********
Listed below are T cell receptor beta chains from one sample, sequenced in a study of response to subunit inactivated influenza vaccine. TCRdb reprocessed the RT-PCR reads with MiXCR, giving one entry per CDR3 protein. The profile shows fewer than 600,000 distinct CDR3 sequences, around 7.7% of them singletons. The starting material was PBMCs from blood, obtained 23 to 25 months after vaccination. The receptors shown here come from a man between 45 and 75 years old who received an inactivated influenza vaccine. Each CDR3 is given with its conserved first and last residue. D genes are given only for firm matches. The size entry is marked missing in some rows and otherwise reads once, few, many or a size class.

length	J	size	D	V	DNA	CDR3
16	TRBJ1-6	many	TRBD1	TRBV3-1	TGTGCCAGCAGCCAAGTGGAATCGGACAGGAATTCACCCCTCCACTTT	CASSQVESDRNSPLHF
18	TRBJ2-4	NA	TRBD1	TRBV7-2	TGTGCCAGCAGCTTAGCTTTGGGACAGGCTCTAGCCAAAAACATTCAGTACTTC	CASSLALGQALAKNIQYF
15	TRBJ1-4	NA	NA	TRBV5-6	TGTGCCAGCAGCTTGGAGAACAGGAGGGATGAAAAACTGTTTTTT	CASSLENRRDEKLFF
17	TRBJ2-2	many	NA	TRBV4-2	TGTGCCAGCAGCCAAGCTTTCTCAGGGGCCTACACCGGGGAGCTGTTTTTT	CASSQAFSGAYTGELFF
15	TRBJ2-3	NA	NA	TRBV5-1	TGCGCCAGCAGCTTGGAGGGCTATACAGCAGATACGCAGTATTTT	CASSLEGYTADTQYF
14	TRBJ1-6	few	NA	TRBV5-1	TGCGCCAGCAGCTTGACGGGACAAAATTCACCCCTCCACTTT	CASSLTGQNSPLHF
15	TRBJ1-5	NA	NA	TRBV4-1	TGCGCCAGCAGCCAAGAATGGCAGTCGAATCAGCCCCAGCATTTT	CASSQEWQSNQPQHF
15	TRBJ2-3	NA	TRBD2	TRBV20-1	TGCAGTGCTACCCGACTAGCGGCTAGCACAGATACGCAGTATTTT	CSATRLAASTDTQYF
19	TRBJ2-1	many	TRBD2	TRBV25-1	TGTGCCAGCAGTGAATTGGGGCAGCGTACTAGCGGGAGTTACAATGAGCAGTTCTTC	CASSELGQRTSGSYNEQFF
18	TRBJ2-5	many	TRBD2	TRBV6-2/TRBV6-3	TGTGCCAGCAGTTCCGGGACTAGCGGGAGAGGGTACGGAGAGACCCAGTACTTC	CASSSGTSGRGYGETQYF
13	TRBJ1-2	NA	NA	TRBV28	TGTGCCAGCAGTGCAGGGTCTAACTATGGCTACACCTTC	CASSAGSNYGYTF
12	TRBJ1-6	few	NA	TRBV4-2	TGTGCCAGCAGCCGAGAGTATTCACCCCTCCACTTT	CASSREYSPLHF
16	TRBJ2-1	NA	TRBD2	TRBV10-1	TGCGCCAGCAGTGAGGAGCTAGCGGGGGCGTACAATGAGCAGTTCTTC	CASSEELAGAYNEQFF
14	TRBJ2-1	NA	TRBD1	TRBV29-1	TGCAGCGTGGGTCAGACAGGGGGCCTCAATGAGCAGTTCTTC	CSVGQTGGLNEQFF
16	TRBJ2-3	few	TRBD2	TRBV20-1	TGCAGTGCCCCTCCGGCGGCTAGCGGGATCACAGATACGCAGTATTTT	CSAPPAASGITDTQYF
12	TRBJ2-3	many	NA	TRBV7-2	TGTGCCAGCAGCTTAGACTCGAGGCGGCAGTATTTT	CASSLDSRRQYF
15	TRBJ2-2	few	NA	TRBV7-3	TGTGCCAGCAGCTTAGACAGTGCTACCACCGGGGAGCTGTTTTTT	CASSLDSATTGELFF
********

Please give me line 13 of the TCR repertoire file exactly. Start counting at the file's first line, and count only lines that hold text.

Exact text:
13	TRBJ1-2	NA	NA	TRBV28	TGTGCCAGCAGTGCAGGGTCTAACTATGGCTACACCTTC	CASSAGSNYGYTF